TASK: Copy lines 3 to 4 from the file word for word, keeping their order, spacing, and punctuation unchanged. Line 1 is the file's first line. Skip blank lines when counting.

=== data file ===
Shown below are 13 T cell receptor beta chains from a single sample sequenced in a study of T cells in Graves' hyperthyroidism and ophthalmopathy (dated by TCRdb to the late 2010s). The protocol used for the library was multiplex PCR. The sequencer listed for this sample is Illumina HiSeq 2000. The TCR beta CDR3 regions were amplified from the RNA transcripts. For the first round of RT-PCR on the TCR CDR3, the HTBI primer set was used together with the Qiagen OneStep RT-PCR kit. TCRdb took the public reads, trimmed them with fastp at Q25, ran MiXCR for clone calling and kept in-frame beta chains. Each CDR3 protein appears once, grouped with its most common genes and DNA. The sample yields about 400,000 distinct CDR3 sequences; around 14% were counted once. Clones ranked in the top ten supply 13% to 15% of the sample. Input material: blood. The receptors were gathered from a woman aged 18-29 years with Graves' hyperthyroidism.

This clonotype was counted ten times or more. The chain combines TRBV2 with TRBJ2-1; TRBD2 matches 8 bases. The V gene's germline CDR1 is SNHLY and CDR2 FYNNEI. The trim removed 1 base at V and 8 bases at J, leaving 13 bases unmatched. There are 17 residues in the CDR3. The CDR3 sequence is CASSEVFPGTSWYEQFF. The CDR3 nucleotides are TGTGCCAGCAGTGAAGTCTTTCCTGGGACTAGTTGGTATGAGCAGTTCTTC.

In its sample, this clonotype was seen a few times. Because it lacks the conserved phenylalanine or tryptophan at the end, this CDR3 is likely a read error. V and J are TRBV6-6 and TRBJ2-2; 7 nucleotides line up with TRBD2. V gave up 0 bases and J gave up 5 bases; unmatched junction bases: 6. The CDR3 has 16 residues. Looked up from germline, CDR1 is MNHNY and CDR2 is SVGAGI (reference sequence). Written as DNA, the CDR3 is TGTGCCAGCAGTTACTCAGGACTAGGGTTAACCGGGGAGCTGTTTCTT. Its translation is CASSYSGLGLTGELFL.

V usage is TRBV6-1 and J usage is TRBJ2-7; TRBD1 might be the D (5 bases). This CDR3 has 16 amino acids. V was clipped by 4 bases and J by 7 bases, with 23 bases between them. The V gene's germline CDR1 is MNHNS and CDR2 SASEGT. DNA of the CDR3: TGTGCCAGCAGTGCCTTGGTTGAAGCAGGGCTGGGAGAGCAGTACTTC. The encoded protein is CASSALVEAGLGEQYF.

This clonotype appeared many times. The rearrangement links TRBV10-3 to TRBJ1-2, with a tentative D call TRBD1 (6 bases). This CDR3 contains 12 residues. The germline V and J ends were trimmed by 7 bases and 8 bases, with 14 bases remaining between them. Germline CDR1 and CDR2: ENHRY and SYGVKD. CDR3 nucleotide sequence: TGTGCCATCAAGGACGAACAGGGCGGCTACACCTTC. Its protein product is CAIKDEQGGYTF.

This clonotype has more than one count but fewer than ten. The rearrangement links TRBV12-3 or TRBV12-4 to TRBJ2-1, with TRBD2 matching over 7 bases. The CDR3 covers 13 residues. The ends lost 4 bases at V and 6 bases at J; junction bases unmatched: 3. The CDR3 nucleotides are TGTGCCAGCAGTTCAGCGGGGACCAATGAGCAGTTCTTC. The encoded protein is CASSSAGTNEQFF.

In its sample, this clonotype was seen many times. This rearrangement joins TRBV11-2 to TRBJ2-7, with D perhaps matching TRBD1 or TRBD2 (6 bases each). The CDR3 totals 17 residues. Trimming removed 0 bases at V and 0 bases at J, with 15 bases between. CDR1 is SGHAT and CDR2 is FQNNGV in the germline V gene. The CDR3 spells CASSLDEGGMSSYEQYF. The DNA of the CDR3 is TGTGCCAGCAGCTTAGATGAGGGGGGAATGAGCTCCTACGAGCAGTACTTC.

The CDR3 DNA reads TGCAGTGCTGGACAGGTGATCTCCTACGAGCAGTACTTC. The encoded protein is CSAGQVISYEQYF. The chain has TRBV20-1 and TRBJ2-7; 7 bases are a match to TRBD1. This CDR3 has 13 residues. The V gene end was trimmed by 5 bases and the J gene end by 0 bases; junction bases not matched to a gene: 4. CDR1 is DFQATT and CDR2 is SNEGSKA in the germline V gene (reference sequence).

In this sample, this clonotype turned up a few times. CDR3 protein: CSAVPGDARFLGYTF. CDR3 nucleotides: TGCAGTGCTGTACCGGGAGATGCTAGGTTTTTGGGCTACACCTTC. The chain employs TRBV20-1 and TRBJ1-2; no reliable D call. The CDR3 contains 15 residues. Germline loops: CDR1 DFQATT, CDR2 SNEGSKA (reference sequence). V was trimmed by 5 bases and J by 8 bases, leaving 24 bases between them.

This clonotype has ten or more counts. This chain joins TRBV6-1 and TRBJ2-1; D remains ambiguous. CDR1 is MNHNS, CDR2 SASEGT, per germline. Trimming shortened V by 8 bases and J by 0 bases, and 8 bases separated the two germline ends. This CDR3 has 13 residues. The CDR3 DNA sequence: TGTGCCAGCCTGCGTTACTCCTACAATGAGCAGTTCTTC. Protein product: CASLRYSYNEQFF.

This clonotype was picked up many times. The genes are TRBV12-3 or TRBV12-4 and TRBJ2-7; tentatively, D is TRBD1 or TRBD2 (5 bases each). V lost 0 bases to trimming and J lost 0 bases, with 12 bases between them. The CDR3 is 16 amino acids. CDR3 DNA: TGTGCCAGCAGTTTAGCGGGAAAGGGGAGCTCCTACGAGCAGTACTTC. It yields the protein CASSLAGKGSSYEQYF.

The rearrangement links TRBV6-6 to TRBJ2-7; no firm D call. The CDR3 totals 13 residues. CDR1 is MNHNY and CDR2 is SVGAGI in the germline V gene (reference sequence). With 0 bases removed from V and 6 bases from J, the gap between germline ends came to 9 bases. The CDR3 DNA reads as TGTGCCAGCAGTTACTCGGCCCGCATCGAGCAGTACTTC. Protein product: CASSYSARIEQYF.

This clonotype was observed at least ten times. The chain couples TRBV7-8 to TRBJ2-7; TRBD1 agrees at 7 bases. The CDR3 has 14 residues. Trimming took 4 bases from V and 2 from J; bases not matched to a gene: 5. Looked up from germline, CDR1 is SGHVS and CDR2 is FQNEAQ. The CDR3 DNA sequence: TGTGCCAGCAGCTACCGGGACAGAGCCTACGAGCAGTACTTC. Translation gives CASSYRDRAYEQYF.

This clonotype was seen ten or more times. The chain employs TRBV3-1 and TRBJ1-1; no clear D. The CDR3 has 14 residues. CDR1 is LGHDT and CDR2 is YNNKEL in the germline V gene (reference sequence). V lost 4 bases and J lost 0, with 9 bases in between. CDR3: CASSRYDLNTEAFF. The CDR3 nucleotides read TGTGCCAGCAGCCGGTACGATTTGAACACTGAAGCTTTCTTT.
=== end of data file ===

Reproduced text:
In its sample, this clonotype was seen a few times. Because it lacks the conserved phenylalanine or tryptophan at the end, this CDR3 is likely a read error. V and J are TRBV6-6 and TRBJ2-2; 7 nucleotides line up with TRBD2. V gave up 0 bases and J gave up 5 bases; unmatched junction bases: 6. The CDR3 has 16 residues. Looked up from germline, CDR1 is MNHNY and CDR2 is SVGAGI (reference sequence). Written as DNA, the CDR3 is TGTGCCAGCAGTTACTCAGGACTAGGGTTAACCGGGGAGCTGTTTCTT. Its translation is CASSYSGLGLTGELFL.

V usage is TRBV6-1 and J usage is TRBJ2-7; TRBD1 might be the D (5 bases). This CDR3 has 16 amino acids. V was clipped by 4 bases and J by 7 bases, with 23 bases between them. The V gene's germline CDR1 is MNHNS and CDR2 SASEGT. DNA of the CDR3: TGTGCCAGCAGTGCCTTGGTTGAAGCAGGGCTGGGAGAGCAGTACTTC. The encoded protein is CASSALVEAGLGEQYF.